What is Internal Power and Ground Layers
Internal power and ground layers are layers within a printed circuit board that are dedicated to carrying power and ground signals. These layers are located internally within the PCB stackup and are crucial in providing a stable power distribution network and a low impedance ground reference for the circuit.
Power layers are typically segmented, meaning they are divided into different regions to accommodate multiple power rails on the board. This segmentation helps optimize the use of available space and reduces the total layer count. On the other hand, ground layers are solid planes that fill the entire layer, providing a continuous and low impedance path for the return currents.
The arrangement of power and ground layers is important for achieving proper power distribution, grounding, high-frequency decoupling, and reducing electromagnetic interference (EMI) radiation. Placing power layers next to ground layers creates planar capacitance, which helps with high-frequency decoupling and enhances electromagnetic compliance (EMC) robustness.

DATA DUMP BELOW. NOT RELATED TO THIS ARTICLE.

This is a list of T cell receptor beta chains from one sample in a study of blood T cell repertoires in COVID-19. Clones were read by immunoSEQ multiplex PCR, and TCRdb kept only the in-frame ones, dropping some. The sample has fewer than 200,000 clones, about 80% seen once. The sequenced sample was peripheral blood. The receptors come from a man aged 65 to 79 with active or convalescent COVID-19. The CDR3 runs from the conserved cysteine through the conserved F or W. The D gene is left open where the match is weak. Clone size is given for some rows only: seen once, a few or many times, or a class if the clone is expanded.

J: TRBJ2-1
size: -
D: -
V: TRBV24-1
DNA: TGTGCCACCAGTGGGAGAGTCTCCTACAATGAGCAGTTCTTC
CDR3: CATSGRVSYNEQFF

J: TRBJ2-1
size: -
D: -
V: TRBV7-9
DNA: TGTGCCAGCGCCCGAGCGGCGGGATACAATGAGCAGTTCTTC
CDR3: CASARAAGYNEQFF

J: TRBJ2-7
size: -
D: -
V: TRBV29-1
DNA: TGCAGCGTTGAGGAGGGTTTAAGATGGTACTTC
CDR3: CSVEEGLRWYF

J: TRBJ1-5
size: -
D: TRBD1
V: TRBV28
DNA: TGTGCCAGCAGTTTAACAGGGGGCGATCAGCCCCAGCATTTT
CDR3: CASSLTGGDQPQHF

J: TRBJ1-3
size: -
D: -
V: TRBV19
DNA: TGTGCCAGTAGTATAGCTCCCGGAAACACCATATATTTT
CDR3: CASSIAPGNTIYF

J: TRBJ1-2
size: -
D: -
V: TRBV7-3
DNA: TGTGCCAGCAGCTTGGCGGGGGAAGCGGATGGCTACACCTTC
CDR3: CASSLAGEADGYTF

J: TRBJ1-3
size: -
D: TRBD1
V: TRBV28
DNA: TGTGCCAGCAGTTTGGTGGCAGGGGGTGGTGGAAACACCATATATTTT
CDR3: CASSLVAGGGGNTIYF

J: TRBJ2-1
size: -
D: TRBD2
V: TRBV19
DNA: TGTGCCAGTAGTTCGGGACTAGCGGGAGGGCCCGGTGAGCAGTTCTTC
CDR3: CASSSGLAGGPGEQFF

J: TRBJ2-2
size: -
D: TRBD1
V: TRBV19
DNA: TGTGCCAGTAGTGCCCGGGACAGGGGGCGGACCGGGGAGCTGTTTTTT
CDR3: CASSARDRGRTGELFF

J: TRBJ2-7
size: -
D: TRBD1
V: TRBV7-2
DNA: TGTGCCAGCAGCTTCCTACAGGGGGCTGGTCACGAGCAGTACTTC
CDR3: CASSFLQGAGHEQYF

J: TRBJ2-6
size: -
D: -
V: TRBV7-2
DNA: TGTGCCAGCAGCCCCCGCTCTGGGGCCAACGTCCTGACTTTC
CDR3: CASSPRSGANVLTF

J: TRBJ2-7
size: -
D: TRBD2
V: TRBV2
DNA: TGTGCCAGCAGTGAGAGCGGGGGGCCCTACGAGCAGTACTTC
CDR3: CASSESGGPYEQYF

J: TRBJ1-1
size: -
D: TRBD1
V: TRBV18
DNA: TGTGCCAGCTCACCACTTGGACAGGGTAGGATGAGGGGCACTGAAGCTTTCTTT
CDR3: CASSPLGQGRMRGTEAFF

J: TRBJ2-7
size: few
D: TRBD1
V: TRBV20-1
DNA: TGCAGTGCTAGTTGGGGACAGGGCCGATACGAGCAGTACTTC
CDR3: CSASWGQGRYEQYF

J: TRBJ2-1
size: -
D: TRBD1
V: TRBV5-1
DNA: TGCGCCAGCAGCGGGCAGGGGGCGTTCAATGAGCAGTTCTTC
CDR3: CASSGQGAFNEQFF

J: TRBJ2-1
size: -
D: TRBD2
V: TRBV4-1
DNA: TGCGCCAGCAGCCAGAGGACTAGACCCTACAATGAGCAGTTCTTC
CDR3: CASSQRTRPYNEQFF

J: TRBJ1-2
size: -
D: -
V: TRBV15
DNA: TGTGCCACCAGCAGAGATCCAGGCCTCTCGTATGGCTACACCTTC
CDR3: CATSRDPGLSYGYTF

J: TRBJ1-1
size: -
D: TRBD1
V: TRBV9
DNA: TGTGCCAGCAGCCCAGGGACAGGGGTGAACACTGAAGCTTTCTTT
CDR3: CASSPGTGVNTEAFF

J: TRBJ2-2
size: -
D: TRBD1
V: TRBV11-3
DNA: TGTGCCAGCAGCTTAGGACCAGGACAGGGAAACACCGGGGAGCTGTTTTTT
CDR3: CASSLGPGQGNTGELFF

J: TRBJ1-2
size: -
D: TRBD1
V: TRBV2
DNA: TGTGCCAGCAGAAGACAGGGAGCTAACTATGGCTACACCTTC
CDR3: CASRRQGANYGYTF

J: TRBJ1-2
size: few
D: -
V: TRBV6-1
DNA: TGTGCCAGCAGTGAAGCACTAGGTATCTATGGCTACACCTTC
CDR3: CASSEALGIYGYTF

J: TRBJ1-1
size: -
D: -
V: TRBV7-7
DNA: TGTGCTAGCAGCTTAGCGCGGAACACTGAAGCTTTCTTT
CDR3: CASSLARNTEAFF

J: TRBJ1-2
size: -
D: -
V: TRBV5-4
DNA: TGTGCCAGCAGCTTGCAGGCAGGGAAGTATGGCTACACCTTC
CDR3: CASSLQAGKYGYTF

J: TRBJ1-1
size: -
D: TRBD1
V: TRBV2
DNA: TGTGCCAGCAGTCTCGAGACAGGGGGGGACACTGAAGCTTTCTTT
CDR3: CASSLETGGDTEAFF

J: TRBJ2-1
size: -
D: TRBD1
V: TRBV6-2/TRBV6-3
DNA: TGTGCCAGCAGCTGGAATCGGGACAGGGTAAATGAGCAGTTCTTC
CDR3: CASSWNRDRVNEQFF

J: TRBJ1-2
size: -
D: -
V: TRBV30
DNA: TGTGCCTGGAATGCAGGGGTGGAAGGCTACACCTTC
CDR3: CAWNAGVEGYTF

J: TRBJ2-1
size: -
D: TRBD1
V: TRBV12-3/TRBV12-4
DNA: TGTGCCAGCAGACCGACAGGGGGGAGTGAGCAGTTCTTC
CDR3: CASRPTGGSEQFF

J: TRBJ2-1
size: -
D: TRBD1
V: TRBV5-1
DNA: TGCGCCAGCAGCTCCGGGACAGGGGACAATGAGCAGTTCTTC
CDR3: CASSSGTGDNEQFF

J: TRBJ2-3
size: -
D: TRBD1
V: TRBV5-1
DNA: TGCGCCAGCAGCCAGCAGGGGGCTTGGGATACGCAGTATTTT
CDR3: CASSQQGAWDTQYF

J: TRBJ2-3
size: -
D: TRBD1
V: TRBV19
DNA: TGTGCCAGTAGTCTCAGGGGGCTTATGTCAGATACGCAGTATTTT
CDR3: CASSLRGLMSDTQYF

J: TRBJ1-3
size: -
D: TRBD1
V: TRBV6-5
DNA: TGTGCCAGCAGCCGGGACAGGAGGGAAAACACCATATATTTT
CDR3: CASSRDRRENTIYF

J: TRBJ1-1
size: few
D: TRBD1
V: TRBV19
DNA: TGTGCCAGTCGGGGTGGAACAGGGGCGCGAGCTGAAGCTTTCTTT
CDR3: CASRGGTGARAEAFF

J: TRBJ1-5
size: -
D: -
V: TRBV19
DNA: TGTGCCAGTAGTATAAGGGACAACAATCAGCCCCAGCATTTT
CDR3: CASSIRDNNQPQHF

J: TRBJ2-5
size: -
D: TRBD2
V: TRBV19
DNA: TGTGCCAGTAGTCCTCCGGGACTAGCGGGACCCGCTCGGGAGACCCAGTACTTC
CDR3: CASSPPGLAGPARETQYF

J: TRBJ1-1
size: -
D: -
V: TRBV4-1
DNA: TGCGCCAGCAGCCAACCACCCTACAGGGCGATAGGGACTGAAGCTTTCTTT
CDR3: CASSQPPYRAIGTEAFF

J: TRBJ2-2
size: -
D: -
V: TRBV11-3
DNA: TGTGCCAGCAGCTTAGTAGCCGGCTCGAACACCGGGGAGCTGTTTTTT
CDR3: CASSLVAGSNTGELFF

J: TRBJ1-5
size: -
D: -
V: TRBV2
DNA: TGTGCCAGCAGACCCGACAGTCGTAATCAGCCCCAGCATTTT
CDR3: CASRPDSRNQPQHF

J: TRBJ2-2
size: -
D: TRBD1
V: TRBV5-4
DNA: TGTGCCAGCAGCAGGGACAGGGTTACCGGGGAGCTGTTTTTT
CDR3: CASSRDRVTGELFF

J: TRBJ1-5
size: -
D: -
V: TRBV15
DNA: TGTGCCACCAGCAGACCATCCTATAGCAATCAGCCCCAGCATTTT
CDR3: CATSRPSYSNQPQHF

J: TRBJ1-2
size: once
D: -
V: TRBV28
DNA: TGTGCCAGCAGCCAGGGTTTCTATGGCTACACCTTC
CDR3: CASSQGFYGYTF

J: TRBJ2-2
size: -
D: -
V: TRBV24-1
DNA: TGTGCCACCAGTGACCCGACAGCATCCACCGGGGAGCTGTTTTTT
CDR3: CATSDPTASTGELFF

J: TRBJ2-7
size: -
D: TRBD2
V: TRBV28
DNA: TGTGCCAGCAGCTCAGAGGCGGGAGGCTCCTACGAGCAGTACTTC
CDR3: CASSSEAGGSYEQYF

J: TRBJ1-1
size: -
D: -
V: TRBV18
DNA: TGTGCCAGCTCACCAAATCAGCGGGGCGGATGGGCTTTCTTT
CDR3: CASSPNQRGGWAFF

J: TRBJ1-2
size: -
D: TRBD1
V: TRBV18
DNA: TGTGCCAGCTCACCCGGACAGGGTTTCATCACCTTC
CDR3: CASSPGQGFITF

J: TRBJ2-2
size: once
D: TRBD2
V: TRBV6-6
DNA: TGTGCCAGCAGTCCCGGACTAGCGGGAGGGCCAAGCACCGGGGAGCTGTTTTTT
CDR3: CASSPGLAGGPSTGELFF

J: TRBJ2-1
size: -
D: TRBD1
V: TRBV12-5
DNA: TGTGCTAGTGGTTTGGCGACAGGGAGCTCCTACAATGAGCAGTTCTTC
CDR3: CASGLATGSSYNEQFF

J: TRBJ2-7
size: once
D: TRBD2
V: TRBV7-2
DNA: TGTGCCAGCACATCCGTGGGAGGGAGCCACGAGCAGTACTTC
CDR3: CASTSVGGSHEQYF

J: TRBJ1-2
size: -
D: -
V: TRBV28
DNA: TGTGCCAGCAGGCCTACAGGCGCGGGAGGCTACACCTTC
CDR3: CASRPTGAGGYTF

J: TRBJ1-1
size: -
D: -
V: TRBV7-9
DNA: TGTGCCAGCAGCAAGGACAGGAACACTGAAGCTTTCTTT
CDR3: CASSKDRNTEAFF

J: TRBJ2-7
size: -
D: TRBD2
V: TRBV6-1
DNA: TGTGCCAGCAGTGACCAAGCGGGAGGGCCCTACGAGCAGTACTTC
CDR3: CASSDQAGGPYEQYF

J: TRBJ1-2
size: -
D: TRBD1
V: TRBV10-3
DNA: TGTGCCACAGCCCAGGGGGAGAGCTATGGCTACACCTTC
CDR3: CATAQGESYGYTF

Regarding signal routing, both power and ground layers can be used as impedance references and current return paths for signal layers. However, choosing the ground plane as the signal reference or return path is recommended, especially for sensitive power rails. This is because power planes, particularly in FPGA designs, are more likely to be segmented, resulting in switching noise coupling to the power plane and impacting device performance.
To address this issue, the stackup topology can be designed to isolate segmented power layers from signal layers by sandwiching them between solid ground layers. This topology may require more ground layers, but it eliminates concerns about managing signals crossing split power planes during layout.